Farmers in a small town perched on a northern Lebanese mountain have long refused to accept defeat even as the government abandoned them to a life off the grid.
Harf Beit Hasna receives almost no basic services. No water or sewage system, no streetlight or garbage collection. The only public school is closed. The nearest pharmacy is a long drive down a winding mountain road.
“We live on another planet,” said Nazih Sabra, a local farmer. “The state has completely forgotten us, and so have the politicians and municipalities.”
Its around 2,500 residents have gotten by because of an ingenious solution: They dug trenches, lined them with plastic and use them to collect rainwater. For decades, the rainwater enabled them to grow enough crops for themselves, with a surplus to sell.
But where government neglect didn’t kill Harf Beit Hasna, the combination of climate change and economic disaster now threatens to.
In recent years, rainfall in Lebanon has decreased, straining even the most water-rich country in the Middle East. At the same time, the country’s economy has fallen apart the past two and a half years; families whose livelihoods have been wrecked struggle to afford basics as prices spiral.
Harf Beit Hasna, on a remote mountain plateau above steep valleys, has taken pride in making it on its own with its rain-water pools. The town is dotted with them, most of them the size of a backyard swimming pool.
Sabra said he remembers in his childhood how his grandfather and other farmers could raise livestock and sustain a decent living.
But recent years have gotten harder. As rain declined and temperatures warmed, farmers adapted. They grew less of water-demanding produce like tomatoes and cucumbers and planted tobacco, a more drought-resistant plant.
Now they can barely grow enough to get by.
“If there isn’t rain, you use whatever you have left stored and work with a deficit,” Sabra said. “You can’t even afford to farm anymore.”
Sabra’s field is barren and dry, save some tobacco plants and potatoes. He tried to plant a small patch of tomatoes for his family’s use. But to save water, he had to let them die. The rotting tomatoes swarm with pests.
“There’s nothing we can do with them”, Sabra said, before taking a long drag off his cigarette.
He has a small patch of eggplants surrounded by barren, cracking soil. He hopes he can sell them in the nearby city of Tripoli to buy more potable water for his family this month.
“Those eggplants wouldn’t have been there without the ponds,” he says with a smile. His pool, which can hold around 200 cubic meters of water, was only about a quarter full. The water was green, because he's been drawing on it slowly, trying to ration out what's left.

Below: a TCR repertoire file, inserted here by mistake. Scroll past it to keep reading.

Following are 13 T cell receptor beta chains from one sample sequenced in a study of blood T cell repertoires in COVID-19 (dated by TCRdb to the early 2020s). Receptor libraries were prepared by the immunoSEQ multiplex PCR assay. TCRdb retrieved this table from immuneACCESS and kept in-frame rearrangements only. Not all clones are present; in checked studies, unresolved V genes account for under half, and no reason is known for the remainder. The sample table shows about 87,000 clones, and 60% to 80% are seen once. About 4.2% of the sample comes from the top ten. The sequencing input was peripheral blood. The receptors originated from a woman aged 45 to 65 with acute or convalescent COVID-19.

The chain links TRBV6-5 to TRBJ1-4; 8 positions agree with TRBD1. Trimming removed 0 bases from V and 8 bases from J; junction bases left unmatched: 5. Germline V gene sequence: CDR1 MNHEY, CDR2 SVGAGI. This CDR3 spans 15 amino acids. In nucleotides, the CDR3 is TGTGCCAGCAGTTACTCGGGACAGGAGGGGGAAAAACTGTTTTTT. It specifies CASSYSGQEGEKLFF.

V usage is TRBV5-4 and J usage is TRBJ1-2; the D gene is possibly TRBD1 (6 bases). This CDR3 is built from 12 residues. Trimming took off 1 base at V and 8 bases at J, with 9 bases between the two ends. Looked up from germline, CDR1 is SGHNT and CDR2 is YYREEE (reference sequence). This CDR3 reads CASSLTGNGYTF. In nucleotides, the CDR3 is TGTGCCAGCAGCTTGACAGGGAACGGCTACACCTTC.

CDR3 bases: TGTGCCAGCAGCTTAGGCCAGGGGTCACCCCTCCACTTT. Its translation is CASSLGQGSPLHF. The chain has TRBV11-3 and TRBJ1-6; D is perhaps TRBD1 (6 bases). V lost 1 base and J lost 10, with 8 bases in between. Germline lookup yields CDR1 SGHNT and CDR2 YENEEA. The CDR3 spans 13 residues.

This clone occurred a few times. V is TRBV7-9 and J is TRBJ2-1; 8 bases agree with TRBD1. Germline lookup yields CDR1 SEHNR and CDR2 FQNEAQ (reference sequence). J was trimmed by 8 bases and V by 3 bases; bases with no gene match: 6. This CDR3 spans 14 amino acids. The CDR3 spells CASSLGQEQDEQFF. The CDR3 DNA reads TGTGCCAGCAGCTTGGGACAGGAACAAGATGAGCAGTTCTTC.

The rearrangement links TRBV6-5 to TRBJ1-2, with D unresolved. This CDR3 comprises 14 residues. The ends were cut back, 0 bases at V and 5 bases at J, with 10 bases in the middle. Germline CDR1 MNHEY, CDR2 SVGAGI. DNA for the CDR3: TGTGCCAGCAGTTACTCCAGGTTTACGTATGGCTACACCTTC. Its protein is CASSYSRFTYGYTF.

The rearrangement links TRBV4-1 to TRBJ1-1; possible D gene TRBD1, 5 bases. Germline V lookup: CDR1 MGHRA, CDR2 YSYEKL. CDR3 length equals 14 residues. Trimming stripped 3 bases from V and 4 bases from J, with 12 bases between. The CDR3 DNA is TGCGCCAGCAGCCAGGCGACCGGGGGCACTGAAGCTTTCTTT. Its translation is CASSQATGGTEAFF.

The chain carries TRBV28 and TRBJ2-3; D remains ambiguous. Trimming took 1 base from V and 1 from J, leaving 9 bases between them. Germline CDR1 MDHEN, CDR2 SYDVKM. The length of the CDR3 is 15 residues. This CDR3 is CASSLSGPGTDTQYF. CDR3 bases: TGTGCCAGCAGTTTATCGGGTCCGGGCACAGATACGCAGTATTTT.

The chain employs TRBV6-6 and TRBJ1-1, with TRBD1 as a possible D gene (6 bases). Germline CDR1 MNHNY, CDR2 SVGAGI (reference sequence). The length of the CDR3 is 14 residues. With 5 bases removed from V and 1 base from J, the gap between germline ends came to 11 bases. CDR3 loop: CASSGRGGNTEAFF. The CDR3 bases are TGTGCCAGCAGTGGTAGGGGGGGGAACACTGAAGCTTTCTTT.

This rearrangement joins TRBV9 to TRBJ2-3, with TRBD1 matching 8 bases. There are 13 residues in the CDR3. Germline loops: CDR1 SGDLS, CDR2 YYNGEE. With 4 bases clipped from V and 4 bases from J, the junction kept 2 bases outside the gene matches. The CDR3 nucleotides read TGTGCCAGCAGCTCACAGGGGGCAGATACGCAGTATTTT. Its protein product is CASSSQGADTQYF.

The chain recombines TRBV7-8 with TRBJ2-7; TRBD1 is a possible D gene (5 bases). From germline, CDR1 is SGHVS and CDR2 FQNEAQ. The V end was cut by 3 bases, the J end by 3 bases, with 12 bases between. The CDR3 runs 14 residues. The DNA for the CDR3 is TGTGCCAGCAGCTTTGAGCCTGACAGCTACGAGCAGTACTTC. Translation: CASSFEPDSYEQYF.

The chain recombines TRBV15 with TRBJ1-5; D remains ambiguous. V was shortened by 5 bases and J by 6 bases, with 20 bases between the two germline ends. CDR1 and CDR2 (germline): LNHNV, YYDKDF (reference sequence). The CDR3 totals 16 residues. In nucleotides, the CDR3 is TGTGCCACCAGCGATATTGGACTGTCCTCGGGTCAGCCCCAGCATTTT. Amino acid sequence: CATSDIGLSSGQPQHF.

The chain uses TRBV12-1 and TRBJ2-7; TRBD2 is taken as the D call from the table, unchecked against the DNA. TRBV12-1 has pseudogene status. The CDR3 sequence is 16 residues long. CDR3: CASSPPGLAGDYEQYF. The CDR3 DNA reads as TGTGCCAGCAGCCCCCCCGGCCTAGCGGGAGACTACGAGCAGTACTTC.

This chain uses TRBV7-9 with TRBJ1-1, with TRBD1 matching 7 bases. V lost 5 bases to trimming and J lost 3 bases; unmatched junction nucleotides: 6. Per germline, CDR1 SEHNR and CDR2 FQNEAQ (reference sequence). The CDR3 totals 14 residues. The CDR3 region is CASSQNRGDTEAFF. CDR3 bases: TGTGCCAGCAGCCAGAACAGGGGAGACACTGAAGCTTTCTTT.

From his field, Sabra can see the Mediterranean Sea on the horizon and, below him, a valley where there are freshwater springs. But gasoline is too expensive for him to drive daily to get water from there. He struggles to afford school for his children. His home hasn’t had electricity for weeks because no power comes from the state network, and he can’t afford fuel for his personal generator.
Government services and infrastructure across Lebanon are decrepit and faltering. But Harf Bait Hasna’s situation is particularly bad.
It’s remote and hard to reach. Administratively, it’s caught between two different municipalities, neither of which wants to deal with it. And, residents say, it has no political patron — a crucial need for any community to get anything in Lebanon’s factionalized politics. Sabra and other farmers say politicians for years have ignored their requests for a well or a connection to the state’s water network.
At Harf Beit Hasna, government neglect and climate change have combined to leave “an area very challenged with water security,” said Sammy Kayed, at the American University of Beirut’s Nature Conservation Center.
The disaster in the town is “much more profound (because) you have an entire community that is reliant on rain-fed agriculture” but can no longer rely on rain, he said.
Kayed, the co-founder and managing director of the Conservation Center’s Environment Academy, is trying to find donors to fund a solar-powered well for the town and to draw officials’ attention to get it connected to the state water network.
Across Lebanon, periods of rainfall have shrunk and the number of consecutive days of high temperatures have increased, said Vahakn Kabakian, the U.N. Development Program’s Lebanon climate change adviser.
A recent report by the United Nations Food and Agriculture Organization said water scarcity, pollution, and inequitable water usage add to the difficulties of Lebanon’s agricultural communities. The agriculture sector amounts only to a tiny fraction of the country’s economy and so is often overlooked, and it like the rest of Lebanon’s producers and consumers are struggling with skyrocketing costs.
In Lebanon’s breadbasket in the eastern Bekaa Valley, farmers say their work is disrupted by strange weather patterns because of climate change.
“Rain has declined in its usual period, and we’re seeing our soil dry up and crack. But then we somehow got more rain than usual in June,” Ibrahim Tarchichi, head of the Bekaa Farmers Association told the AP. “We haven’t seen anything like this before in the Bekaa.”
He doesn’t expect anything from Lebanon’s politicians. “Here, you can only expect help from God.”
The government for years has pledged to diversify its economy and invest more in the ailing agriculture sector. But since the economy fell out, the divided ruling clique has hardly been able to formulate any policies, failing to pass a 2022 budget so far and resisting reforms demanded for an International Monetary Fund bailout.
In the meantime, Sabra takes some water from one of his ponds and sighs. He has almost run out of water from the last rainy season in the winter. This is his only lifeline to last until the rains come again.
“There is nothing left for us but the ponds,” he said.